The CRC recognizes children’s unique vulnerabilities in judicial and administrative hearings.  Convention on the Rights of the Child art. 5.  The Preamble to the Convention notes that “‘the child, by reason of his physical and mental immaturity, needs special safeguards and care, including appropriate legal protection, before as well as after birth . . . .’”  Id. at Preamble (citation omitted).  U.S. law echoes international human rights law’s recognition that children have no meaningful capacity to represent themselves and require special assistance in navigating complex legal proceedings.  See, e.g., Application of Gault, 387 U.S. 1, 36–37 (1967) (“The juvenile needs the assistance of counsel to cope with problems of law, to make skilled inquiry into the facts, to insist upon regularity of the proceedings, and to ascertain whether he has a defense and to prepare and submit it.  The child ‘requires the guiding hand of counsel at every step in the proceedings against him.’”) (citation omitted); Bellotti v. Baird, 443 U.S. 622, 633–34 (1979) (“We have recognized three reasons justifying the conclusion [that] the constitutional rights of children cannot be equated with those of adults: the peculiar vulnerability of children; their inability to make critical decisions in an informed, mature manner; and the importance of the parental role in child rearing.”) (citation omitted).  To ensure children have access to fair immigration proceedings despite these vulnerabilities, the United States must appoint them with free legal representation.

2.                 The Convention against Torture and Other Cruel, Inhuman or Degrading Treatment or Punishment Further Indicates that Plaintiff Children Have the Right to Free Legal Representation.

The importance of preserving the district court as a forum for consideration of Plaintiffs’ constitutional claim is also underscored by the Convention against Torture and Other Cruel, Inhuman or Degrading Treatment or Punishment (“CAT”), which the United States ratified in 1994.  The CAT forbids State Parties from sending people to any country where there is reason to believe they would be in danger of being subjected to torture and requires procedural safeguards to ensure proper protection.  Convention against Torture and Other Cruel, Inhuman or Degrading Treatment or Punishment art. 3, opened for signature Dec. 10, 1984, S. Treaty Doc. 100-20, 1465 U.N.T.S. 85.  Given the unique vulnerabilities of children described above, these procedural safeguards can only be protected when children who cannot afford an attorney are provided with free legal representation.

In its most recent review of the United States in November 2014, the U.N. Committee against Torture specifically recommended that the United States “provide for special consideration for minors” seeking asylum in the United States and “guarantee access to counsel.”  Comm. against Torture, Concluding Observations on the Combined Third to Fifth Periodic Reps. of the United States of America, ¶ 18(d), U.N. Doc. CAT/C/USA/CO/3-5 (2014).  The CAT Committee has reiterated the need for governments to provide free lawyers to asylum seekers in several of its reviews of other States’ compliance with CAT.  See  Comm. against Torture, Concluding Observations on the Seventh Periodic Rep. of Switzerland, ¶ 15, U.N. Doc. CAT/C/CHE/CO/7 (2015) (recommending that asylum seekers be given “free access to a qualified, independent lawyer in all initial proceedings and ordinary and extraordinary appeal proceedings”); Comm. against Torture, Concluding Observations on the Second Periodic Rep. of Serbia, ¶ 14(c), U.N. Doc. CAT/C/SRB/CO/2 (2015) (recommending that Serbia “guarantee access to independent, qualified and free-of-charge legal assistance and interpretation services for asylum seekers throughout the asylum procedure . . . .”); Comm. against Torture, Consideration of Reps. Submitted by States Parties under Art. 19 of the Convention, Concluding Observations of the Comm. against Torture Bosnia and Herzegovina, ¶ 15, U.N. Doc. CAT/C/BIH/CO/2-5 (2011) (noting that the State Party “should guarantee key principles related to a fair and efficient asylum procedure, including . . . free legal aid . . . .”); Comm. against Torture, Consideration of Reps. Submitted by States Parties under Art. 19 of the Convention Conclusions and Recommendations of the Comm. against Torture: Ukraine, ¶ 23, U.N. Doc. CAT/C/UKR/CO/5 (2007) (noting that Ukraine “should provide an effective free legal aid system for persons at risk or belonging to groups made vulnerable”).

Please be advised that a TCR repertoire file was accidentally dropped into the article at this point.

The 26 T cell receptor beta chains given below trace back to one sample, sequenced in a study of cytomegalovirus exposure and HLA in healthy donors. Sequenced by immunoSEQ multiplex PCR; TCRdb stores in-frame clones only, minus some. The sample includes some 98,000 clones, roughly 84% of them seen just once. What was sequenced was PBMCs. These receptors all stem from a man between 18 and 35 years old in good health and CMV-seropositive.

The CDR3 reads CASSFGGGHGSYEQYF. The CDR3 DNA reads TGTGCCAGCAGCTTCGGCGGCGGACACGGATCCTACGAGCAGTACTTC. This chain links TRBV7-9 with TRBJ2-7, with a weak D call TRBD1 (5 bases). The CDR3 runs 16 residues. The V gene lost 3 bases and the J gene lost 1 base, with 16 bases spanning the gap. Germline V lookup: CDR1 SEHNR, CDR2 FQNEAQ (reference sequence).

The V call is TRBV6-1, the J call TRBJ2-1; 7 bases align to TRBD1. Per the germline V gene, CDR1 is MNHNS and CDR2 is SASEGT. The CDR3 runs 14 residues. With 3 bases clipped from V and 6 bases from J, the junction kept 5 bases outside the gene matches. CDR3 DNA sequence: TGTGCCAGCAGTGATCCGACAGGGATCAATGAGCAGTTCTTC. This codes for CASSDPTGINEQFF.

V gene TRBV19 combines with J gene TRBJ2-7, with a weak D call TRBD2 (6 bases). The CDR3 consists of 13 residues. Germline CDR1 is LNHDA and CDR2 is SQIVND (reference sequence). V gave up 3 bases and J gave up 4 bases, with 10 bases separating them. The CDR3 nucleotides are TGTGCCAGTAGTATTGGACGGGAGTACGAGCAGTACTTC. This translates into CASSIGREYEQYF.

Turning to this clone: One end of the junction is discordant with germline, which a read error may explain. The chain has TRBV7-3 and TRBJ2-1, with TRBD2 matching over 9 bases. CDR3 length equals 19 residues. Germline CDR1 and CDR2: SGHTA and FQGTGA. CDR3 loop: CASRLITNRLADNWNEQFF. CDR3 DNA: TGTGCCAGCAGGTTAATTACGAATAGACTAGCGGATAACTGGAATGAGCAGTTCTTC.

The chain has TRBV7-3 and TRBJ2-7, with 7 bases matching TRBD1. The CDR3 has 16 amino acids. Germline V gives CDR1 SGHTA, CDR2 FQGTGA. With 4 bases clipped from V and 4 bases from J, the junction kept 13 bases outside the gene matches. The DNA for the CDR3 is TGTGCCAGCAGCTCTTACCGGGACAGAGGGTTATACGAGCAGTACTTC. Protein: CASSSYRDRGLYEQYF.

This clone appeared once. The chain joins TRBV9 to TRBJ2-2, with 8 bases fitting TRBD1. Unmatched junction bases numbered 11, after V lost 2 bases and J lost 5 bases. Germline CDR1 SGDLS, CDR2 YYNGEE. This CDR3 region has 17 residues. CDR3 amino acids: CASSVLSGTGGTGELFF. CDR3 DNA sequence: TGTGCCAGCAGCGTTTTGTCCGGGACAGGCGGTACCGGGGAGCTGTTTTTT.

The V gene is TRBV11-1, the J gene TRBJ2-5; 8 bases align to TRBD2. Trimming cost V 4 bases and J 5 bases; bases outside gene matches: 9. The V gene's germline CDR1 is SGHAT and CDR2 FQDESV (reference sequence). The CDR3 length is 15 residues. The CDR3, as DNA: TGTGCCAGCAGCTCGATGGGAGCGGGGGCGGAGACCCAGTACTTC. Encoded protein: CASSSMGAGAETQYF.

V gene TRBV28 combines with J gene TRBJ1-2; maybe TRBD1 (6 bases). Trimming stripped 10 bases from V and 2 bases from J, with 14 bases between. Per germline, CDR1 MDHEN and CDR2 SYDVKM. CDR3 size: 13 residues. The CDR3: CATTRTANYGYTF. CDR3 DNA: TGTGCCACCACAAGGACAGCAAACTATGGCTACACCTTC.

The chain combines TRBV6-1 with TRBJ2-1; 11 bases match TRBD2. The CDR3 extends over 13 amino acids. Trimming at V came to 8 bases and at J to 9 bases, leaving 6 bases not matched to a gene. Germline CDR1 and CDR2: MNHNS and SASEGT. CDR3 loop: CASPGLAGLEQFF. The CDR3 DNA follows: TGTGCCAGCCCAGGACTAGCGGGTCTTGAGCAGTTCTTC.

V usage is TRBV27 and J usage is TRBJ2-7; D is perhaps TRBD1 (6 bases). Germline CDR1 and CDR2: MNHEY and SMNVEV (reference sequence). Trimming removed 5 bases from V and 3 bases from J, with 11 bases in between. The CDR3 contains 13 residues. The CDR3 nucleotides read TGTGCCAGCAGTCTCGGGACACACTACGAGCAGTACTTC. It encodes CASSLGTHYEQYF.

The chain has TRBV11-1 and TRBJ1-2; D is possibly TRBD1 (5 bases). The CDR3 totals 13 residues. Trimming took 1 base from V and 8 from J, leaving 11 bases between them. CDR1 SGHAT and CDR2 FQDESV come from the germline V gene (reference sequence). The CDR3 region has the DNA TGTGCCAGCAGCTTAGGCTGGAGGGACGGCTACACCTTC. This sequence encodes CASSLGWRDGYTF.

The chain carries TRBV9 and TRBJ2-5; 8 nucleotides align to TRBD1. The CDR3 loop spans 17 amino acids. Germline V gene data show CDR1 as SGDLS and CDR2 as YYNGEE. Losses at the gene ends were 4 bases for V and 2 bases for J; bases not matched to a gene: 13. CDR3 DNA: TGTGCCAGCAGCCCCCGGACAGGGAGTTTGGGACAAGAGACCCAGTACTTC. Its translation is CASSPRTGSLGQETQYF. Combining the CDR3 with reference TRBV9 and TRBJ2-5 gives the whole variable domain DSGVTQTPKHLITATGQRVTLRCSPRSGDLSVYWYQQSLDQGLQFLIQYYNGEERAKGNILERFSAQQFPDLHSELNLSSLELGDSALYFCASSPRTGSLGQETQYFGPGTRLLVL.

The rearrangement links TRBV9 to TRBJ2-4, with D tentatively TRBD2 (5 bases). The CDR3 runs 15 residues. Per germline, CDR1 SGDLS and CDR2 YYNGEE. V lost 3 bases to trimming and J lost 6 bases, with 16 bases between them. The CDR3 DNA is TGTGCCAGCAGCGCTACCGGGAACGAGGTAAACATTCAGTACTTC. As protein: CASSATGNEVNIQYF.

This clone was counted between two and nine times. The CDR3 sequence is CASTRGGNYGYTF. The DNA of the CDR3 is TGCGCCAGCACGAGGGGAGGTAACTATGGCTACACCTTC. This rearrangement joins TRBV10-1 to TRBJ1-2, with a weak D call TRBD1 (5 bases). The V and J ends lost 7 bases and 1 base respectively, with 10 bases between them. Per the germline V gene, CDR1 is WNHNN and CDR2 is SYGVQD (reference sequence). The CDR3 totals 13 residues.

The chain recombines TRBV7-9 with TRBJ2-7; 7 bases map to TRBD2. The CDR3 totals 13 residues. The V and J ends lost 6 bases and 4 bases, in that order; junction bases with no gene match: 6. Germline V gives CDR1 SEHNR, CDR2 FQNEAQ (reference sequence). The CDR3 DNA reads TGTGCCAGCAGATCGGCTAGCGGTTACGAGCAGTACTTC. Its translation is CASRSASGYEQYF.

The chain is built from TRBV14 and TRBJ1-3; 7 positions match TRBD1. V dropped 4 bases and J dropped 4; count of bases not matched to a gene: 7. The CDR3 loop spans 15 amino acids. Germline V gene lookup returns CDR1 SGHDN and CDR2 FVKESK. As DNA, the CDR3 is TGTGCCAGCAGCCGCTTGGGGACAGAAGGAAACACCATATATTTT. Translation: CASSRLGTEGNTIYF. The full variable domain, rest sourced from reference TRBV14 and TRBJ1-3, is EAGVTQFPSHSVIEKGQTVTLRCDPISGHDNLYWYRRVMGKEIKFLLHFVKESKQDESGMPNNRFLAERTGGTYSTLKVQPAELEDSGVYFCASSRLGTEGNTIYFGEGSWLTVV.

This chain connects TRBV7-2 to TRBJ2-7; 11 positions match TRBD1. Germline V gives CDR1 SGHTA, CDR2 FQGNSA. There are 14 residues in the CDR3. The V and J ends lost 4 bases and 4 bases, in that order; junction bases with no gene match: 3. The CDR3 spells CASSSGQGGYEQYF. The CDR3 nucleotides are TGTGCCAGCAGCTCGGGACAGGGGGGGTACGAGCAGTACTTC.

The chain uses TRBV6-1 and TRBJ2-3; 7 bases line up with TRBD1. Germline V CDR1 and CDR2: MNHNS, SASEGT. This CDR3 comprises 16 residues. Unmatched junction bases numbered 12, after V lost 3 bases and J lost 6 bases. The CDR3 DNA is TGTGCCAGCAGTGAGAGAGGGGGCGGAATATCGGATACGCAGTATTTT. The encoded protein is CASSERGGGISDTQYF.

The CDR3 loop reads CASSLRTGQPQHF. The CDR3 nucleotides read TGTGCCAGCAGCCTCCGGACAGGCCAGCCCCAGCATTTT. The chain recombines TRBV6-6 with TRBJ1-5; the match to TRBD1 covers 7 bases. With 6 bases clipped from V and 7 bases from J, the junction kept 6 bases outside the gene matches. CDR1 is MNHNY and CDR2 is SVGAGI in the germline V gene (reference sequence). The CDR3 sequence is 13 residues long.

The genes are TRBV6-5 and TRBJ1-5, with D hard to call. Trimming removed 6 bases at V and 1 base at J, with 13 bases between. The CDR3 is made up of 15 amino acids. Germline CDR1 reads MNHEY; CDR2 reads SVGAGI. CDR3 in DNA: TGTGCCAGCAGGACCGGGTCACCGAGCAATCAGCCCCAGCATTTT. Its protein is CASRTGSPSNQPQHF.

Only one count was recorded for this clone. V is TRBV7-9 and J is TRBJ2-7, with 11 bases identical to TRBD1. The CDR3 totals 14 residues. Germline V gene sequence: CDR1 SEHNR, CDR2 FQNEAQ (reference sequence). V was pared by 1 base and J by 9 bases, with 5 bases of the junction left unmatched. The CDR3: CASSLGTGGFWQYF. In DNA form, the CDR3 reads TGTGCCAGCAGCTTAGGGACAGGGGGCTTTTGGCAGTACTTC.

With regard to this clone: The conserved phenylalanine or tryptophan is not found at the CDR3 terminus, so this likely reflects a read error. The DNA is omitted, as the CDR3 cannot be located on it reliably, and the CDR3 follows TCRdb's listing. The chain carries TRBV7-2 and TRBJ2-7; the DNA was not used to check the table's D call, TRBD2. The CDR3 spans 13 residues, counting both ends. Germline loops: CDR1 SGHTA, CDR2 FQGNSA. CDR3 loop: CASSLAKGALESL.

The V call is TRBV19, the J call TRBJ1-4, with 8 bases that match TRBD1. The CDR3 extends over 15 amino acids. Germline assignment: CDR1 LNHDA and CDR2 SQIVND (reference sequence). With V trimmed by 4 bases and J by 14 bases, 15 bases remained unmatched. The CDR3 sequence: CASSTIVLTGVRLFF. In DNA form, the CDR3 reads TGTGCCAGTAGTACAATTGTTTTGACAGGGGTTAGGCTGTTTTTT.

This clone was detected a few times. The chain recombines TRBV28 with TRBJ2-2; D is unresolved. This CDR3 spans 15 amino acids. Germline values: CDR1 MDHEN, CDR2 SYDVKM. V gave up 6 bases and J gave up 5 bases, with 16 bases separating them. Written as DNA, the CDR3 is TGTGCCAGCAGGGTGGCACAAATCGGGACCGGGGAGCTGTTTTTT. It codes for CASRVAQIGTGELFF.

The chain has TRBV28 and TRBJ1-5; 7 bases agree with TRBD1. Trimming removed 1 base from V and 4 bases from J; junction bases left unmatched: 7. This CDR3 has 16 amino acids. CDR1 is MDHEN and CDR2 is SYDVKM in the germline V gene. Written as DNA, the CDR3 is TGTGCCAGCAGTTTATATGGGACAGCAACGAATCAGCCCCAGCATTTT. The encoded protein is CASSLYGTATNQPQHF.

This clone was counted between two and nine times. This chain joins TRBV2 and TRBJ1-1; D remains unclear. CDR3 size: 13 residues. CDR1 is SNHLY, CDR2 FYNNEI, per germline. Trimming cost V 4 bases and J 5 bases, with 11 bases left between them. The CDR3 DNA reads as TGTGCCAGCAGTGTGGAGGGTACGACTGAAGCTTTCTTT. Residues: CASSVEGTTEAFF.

3.                 The International Covenant on Civil and Political Rights Supports the Right to Appointed Counsel for Migrant Children.

The International Covenant on Civil and Political Rights (“ICCPR”), ratified by the United States in 1992, contains protections consistent with those found in the CRC and CAT.  The ICCPR articulates the right to due process and fair trial: “All persons shall be equal before the courts and tribunals.  In the determination of . . . his rights and obligations in a suit at law, everyone shall be entitled to a fair and public hearing . . . .”  International Covenant on Civil and Political Rights art. 14, opened for signature Dec. 16, 1966, S. Treaty Doc. 95-20, 999 U.N.T.S. 171.  Specific to migration, an “alien lawfully in the territory of a State Party . . . may be expelled therefrom only in pursuance of a decision reached in accordance with law and shall . . . be allowed to submit the reasons against his expulsion and to have his case reviewed . . . and be represented for the purpose . . . .”  Id. at art. 13 (emphasis added).  The U.N. Human Rights Committee (“HRC”),[4] which monitors state compliance with the ICCPR, has interpreted the phrase “lawfully in the territory” to include a non-citizen, such as an asylum seeker, who disputes the illegality of his or her entry or stay in the territory.[5]  Human Rights Comm., General Comment No. 15, The Position of Aliens under the Covenant, ¶ 9, U.N. Doc. HRI/GEN/1/Rev.6 at 140 (1986).